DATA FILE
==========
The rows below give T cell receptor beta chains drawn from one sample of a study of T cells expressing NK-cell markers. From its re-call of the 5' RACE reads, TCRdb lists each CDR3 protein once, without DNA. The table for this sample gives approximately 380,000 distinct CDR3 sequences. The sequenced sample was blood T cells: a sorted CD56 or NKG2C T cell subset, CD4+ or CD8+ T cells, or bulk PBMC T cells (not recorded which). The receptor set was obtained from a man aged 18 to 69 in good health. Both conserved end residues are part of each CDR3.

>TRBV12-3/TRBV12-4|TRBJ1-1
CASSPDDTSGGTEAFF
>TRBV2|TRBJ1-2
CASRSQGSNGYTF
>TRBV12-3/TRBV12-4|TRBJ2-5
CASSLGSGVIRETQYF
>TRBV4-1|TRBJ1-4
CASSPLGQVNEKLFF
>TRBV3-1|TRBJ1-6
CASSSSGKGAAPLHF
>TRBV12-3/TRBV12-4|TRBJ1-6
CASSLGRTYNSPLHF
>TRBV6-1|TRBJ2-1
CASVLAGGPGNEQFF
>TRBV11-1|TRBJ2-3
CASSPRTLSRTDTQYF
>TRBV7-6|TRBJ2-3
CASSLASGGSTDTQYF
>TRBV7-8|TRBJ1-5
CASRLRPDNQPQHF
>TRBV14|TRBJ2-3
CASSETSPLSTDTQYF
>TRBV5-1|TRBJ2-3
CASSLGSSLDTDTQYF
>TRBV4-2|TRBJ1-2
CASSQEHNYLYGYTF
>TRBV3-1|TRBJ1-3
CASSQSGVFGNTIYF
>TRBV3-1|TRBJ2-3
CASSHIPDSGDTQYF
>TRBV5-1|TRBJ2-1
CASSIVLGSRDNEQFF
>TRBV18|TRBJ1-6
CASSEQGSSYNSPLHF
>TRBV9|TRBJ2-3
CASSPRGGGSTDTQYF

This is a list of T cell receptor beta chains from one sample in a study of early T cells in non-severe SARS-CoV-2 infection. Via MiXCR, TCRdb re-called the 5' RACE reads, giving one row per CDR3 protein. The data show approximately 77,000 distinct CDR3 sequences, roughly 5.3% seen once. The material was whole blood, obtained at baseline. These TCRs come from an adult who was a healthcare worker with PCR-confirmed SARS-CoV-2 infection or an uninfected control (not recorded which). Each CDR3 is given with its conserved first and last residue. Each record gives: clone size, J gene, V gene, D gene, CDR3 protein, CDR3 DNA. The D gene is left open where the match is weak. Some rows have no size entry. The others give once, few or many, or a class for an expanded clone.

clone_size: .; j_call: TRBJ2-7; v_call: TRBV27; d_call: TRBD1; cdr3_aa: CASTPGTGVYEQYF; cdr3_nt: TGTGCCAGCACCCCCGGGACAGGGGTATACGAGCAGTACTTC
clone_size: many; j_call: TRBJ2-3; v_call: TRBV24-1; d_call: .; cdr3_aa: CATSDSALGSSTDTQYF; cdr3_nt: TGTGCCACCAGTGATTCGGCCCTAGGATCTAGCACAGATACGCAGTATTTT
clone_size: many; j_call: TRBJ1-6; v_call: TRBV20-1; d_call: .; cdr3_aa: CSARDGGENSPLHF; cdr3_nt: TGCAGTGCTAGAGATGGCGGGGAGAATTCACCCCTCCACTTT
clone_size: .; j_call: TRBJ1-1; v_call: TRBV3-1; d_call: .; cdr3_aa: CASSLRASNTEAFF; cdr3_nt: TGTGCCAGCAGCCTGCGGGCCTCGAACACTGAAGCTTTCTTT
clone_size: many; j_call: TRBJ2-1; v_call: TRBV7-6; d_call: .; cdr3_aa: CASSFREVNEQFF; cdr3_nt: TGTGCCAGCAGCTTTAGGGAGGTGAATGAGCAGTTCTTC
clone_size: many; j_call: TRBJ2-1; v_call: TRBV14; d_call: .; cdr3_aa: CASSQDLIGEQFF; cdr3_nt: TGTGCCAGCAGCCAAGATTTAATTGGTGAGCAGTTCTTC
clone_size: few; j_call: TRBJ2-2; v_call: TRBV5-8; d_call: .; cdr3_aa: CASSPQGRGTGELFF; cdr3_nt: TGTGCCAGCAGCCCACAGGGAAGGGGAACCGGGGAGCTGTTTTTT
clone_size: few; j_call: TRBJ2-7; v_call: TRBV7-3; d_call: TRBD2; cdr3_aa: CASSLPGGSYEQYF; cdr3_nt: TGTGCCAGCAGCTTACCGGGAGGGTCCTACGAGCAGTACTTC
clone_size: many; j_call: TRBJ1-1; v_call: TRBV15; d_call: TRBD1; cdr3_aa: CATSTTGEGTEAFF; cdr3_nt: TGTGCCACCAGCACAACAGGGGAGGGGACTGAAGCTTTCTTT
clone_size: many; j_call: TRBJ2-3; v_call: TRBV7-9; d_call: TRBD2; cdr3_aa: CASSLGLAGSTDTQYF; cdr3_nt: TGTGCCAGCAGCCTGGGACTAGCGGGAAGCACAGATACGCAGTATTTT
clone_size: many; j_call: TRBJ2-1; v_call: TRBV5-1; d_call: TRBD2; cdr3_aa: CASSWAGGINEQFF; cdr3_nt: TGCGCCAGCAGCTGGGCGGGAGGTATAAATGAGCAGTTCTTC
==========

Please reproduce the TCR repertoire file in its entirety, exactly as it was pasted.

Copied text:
The rows below give T cell receptor beta chains drawn from one sample of a study of T cells expressing NK-cell markers. From its re-call of the 5' RACE reads, TCRdb lists each CDR3 protein once, without DNA. The table for this sample gives approximately 380,000 distinct CDR3 sequences. The sequenced sample was blood T cells: a sorted CD56 or NKG2C T cell subset, CD4+ or CD8+ T cells, or bulk PBMC T cells (not recorded which). The receptor set was obtained from a man aged 18 to 69 in good health. Both conserved end residues are part of each CDR3.

>TRBV12-3/TRBV12-4|TRBJ1-1
CASSPDDTSGGTEAFF
>TRBV2|TRBJ1-2
CASRSQGSNGYTF
>TRBV12-3/TRBV12-4|TRBJ2-5
CASSLGSGVIRETQYF
>TRBV4-1|TRBJ1-4
CASSPLGQVNEKLFF
>TRBV3-1|TRBJ1-6
CASSSSGKGAAPLHF
>TRBV12-3/TRBV12-4|TRBJ1-6
CASSLGRTYNSPLHF
>TRBV6-1|TRBJ2-1
CASVLAGGPGNEQFF
>TRBV11-1|TRBJ2-3
CASSPRTLSRTDTQYF
>TRBV7-6|TRBJ2-3
CASSLASGGSTDTQYF
>TRBV7-8|TRBJ1-5
CASRLRPDNQPQHF
>TRBV14|TRBJ2-3
CASSETSPLSTDTQYF
>TRBV5-1|TRBJ2-3
CASSLGSSLDTDTQYF
>TRBV4-2|TRBJ1-2
CASSQEHNYLYGYTF
>TRBV3-1|TRBJ1-3
CASSQSGVFGNTIYF
>TRBV3-1|TRBJ2-3
CASSHIPDSGDTQYF
>TRBV5-1|TRBJ2-1
CASSIVLGSRDNEQFF
>TRBV18|TRBJ1-6
CASSEQGSSYNSPLHF
>TRBV9|TRBJ2-3
CASSPRGGGSTDTQYF

This is a list of T cell receptor beta chains from one sample in a study of early T cells in non-severe SARS-CoV-2 infection. Via MiXCR, TCRdb re-called the 5' RACE reads, giving one row per CDR3 protein. The data show approximately 77,000 distinct CDR3 sequences, roughly 5.3% seen once. The material was whole blood, obtained at baseline. These TCRs come from an adult who was a healthcare worker with PCR-confirmed SARS-CoV-2 infection or an uninfected control (not recorded which). Each CDR3 is given with its conserved first and last residue. Each record gives: clone size, J gene, V gene, D gene, CDR3 protein, CDR3 DNA. The D gene is left open where the match is weak. Some rows have no size entry. The others give once, few or many, or a class for an expanded clone.

clone_size: .; j_call: TRBJ2-7; v_call: TRBV27; d_call: TRBD1; cdr3_aa: CASTPGTGVYEQYF; cdr3_nt: TGTGCCAGCACCCCCGGGACAGGGGTATACGAGCAGTACTTC
clone_size: many; j_call: TRBJ2-3; v_call: TRBV24-1; d_call: .; cdr3_aa: CATSDSALGSSTDTQYF; cdr3_nt: TGTGCCACCAGTGATTCGGCCCTAGGATCTAGCACAGATACGCAGTATTTT
clone_size: many; j_call: TRBJ1-6; v_call: TRBV20-1; d_call: .; cdr3_aa: CSARDGGENSPLHF; cdr3_nt: TGCAGTGCTAGAGATGGCGGGGAGAATTCACCCCTCCACTTT
clone_size: .; j_call: TRBJ1-1; v_call: TRBV3-1; d_call: .; cdr3_aa: CASSLRASNTEAFF; cdr3_nt: TGTGCCAGCAGCCTGCGGGCCTCGAACACTGAAGCTTTCTTT
clone_size: many; j_call: TRBJ2-1; v_call: TRBV7-6; d_call: .; cdr3_aa: CASSFREVNEQFF; cdr3_nt: TGTGCCAGCAGCTTTAGGGAGGTGAATGAGCAGTTCTTC
clone_size: many; j_call: TRBJ2-1; v_call: TRBV14; d_call: .; cdr3_aa: CASSQDLIGEQFF; cdr3_nt: TGTGCCAGCAGCCAAGATTTAATTGGTGAGCAGTTCTTC
clone_size: few; j_call: TRBJ2-2; v_call: TRBV5-8; d_call: .; cdr3_aa: CASSPQGRGTGELFF; cdr3_nt: TGTGCCAGCAGCCCACAGGGAAGGGGAACCGGGGAGCTGTTTTTT
clone_size: few; j_call: TRBJ2-7; v_call: TRBV7-3; d_call: TRBD2; cdr3_aa: CASSLPGGSYEQYF; cdr3_nt: TGTGCCAGCAGCTTACCGGGAGGGTCCTACGAGCAGTACTTC
clone_size: many; j_call: TRBJ1-1; v_call: TRBV15; d_call: TRBD1; cdr3_aa: CATSTTGEGTEAFF; cdr3_nt: TGTGCCACCAGCACAACAGGGGAGGGGACTGAAGCTTTCTTT
clone_size: many; j_call: TRBJ2-3; v_call: TRBV7-9; d_call: TRBD2; cdr3_aa: CASSLGLAGSTDTQYF; cdr3_nt: TGTGCCAGCAGCCTGGGACTAGCGGGAAGCACAGATACGCAGTATTTT
clone_size: many; j_call: TRBJ2-1; v_call: TRBV5-1; d_call: TRBD2; cdr3_aa: CASSWAGGINEQFF; cdr3_nt: TGCGCCAGCAGCTGGGCGGGAGGTATAAATGAGCAGTTCTTC